It promises to be a busy week for Tech. First, here’s hoping the markets find some good somewhere, and all the panic selling is done, and the march back up begins. Second, on Tuesday Apple is introducing its new MacBook line. Rumor has it that there’s a laptop around $800 sitting under the Apple Christmas tree. But before Tuesday gets here, they’ve issued a new Security Patch and let all new MacBook users know they may have a bad graphics card. And finally, for all you FireFox users who use a Nokia’s N810 Internet Tablet (what? Isn’t that like 6 people?), Mozilla is pushing their mobile Firefox browser, codenamed Fennec out. The third week of October, 2008 looks to be interesting from start to finish.


Apple Offers MacBook Pro Nvidia Graphics Repair

by Peter Cohen, Oct 10, 2008

“Apple has posted details of a new service program for MacBook Pro laptops affected by a flaw involving Nvidia graphics chips. It’s also offering to reimburse customers who have already paid for a fix.

Over the summer Nvidia acknowledged a problem in the package of some of its graphics chips that caused a higher-than-normal rate of failure. The company took a $200 million charge against earnings to cover warranty costs associated with the problem; Nvidia’s stock took a big hit over the news, and more recently the company has been faced with a lawsuit alleging securities violations over the way it handled the issue.

In a technical bulletin posted to its Web site, Apple says that Nvidia “assured Apple that Mac computers with these graphics processors were not affected,” but Apple later found that some MacBook Pros with Nvidia’s GeForce 8600 GT graphics processor may, in fact, be affected.

The symptoms include distorted or scrambled video on the computer screen, and no video on the computer screen or external display even though the MacBook Pro is powered on.

Possibly affected systems include 17-inch, 2.4GHz MacBook Pros, 15-inch, 2.4 and 2.2GHz MacBook Pros, and MacBook Pros manufactured in early 2008, all with Nvidia GeForce 8600M GT graphics chips. All such systems were made between May 2007 and September 2008.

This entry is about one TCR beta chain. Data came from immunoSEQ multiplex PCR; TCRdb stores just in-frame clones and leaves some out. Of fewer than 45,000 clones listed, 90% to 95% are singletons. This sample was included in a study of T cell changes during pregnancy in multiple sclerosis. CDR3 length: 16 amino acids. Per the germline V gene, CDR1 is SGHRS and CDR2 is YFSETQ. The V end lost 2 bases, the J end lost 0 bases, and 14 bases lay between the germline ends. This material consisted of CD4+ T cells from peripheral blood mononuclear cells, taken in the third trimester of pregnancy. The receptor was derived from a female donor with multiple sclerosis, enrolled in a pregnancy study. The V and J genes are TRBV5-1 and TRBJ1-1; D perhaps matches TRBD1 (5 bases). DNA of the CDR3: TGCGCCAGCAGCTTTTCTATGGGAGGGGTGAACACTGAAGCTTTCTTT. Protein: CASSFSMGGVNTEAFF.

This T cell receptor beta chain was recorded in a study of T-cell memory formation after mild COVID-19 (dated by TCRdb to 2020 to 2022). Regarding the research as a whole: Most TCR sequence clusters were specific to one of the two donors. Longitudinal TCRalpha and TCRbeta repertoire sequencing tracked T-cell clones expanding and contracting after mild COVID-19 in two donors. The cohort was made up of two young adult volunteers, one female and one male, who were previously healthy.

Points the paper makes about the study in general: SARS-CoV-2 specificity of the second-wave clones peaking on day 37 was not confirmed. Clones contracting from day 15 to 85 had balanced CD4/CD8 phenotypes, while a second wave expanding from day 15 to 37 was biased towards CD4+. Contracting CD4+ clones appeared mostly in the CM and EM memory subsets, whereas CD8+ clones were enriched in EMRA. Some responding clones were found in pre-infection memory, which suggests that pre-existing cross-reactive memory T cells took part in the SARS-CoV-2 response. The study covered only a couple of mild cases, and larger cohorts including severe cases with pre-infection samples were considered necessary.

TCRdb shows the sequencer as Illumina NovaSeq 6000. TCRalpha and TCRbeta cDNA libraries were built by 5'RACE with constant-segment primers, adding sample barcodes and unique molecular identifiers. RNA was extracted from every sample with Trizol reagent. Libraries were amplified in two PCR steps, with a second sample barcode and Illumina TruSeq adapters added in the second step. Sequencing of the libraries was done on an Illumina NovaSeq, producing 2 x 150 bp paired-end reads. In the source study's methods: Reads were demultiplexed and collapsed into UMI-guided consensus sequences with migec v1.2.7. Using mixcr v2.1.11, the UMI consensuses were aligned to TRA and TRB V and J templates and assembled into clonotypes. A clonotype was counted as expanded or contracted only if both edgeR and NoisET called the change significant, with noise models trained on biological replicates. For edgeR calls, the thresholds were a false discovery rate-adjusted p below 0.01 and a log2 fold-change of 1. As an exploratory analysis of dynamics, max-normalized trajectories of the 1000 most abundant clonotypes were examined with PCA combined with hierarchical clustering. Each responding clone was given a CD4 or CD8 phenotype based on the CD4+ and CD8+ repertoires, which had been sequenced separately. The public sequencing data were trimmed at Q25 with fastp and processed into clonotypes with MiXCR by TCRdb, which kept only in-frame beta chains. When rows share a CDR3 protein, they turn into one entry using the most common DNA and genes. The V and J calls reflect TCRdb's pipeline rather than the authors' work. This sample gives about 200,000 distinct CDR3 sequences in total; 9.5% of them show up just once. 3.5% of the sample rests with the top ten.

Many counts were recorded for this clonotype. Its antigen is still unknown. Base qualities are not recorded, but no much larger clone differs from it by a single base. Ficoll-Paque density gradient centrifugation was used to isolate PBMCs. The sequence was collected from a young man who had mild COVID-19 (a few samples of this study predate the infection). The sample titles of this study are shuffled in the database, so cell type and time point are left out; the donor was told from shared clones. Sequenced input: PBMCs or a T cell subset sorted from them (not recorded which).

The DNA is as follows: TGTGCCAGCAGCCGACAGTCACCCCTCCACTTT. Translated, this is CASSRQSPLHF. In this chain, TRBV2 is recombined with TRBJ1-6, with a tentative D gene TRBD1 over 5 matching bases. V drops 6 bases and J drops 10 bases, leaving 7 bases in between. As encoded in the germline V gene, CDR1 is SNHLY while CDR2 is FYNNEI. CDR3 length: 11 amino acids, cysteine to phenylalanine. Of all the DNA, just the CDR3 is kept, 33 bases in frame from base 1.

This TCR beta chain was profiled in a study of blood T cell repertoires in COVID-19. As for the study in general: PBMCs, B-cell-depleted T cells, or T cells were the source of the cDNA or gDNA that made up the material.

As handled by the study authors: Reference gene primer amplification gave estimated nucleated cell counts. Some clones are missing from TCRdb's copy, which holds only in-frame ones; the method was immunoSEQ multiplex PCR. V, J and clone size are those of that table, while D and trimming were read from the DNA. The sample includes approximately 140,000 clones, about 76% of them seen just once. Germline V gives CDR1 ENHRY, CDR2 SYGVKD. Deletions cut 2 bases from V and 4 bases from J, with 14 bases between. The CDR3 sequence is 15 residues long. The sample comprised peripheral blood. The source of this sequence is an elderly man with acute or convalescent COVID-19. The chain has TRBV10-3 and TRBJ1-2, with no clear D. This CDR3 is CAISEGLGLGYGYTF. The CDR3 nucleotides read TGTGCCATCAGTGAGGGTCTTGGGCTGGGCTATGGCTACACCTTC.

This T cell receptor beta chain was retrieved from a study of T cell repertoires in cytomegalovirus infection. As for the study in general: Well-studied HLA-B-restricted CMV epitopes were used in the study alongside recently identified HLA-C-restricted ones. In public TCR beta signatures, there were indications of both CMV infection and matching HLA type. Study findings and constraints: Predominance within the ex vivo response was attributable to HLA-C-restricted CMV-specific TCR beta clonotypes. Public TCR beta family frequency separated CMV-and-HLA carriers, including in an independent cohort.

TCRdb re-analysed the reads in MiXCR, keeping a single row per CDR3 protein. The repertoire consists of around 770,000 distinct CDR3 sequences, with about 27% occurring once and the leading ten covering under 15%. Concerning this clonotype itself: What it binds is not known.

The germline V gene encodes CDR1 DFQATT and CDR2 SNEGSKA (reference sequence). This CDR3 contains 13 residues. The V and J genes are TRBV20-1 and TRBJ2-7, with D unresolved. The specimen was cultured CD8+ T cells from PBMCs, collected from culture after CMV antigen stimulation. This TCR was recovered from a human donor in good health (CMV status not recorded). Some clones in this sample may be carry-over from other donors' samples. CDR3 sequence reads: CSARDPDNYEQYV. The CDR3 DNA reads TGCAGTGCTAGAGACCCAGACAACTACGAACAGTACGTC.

“NVIDIA has worked diligently with Apple, as we have done with all of our customers and partners, to analyze notebooks and determine the cause of such problems,” said Nvidia Director of PR and Events Derek Perez.

“Our analysis shows that a failure in an Apple MacBook Pro notebook is remote. However, Apple, like other OEMs, decides on their own how to handle their warranty and repair programs, based upon their own quality standards. Regardless, we stand by our products, thus the reason why we set aside such a large reserve, and we have and will continue to work closely with Apple and their customers,” said Perez.

To determine which graphics chip is in your MacBook Pro, you can select “About this Mac” from the Apple menu, click on the “More Info” button and select the Graphics/Displays tab — System Profiler will indicate what chipset model your MacBook Pro has.

In some cases, MacBook Pro users with this issue may have had to pay for a repair themselves — Apple is offering to reimburse customers in that situation. Visit the Web page above for more details.”


Handango Inc.


Apple Posts Security Update 2008-007

by Peter Cohen, Macworld US, October 10, 2008

“Apple on Thursday posted Security Update 2008-007, a new security patch for client and server versions of Mac OS X 10.5 “Leopard” and Mac OS X 10.4.11.

The update is available for download from the Software Update system preference or from Apple’s site.

Multiple vulnerabilities have been address in the Apache 2.2.9 release, the most serious of which may lead to cross site request forgery. Root certificates have been updated, added to the list of system roots. ClamAV - the open-source anti-virus software included on Mac OS X Server - was updated to 0.94, addressing problems that could lead to arbitrary code execution.